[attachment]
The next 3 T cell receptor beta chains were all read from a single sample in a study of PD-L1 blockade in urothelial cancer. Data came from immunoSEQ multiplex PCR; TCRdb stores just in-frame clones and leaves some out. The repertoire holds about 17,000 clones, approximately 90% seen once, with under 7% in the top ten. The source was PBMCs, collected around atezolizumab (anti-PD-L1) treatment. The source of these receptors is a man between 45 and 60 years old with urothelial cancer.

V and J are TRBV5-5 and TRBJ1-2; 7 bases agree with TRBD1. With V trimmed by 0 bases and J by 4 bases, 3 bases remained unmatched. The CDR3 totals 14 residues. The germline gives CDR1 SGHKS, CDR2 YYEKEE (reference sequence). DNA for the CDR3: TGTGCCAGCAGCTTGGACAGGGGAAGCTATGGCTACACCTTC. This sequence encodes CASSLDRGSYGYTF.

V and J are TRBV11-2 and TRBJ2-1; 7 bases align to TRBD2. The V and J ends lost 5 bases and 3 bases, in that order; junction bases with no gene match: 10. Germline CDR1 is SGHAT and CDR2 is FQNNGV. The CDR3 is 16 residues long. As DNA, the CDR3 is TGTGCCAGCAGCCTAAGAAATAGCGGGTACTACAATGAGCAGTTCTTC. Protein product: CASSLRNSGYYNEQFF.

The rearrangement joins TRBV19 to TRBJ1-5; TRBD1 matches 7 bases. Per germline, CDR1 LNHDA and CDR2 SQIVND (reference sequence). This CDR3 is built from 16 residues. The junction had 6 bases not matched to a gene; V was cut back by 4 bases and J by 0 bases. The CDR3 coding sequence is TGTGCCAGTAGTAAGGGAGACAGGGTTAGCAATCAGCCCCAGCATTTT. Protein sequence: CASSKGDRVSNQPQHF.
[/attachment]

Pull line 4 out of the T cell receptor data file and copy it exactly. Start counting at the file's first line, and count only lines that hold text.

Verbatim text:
The rearrangement joins TRBV19 to TRBJ1-5; TRBD1 matches 7 bases. Per germline, CDR1 LNHDA and CDR2 SQIVND (reference sequence). This CDR3 is built from 16 residues. The junction had 6 bases not matched to a gene; V was cut back by 4 bases and J by 0 bases. The CDR3 coding sequence is TGTGCCAGTAGTAAGGGAGACAGGGTTAGCAATCAGCCCCAGCATTTT. Protein sequence: CASSKGDRVSNQPQHF.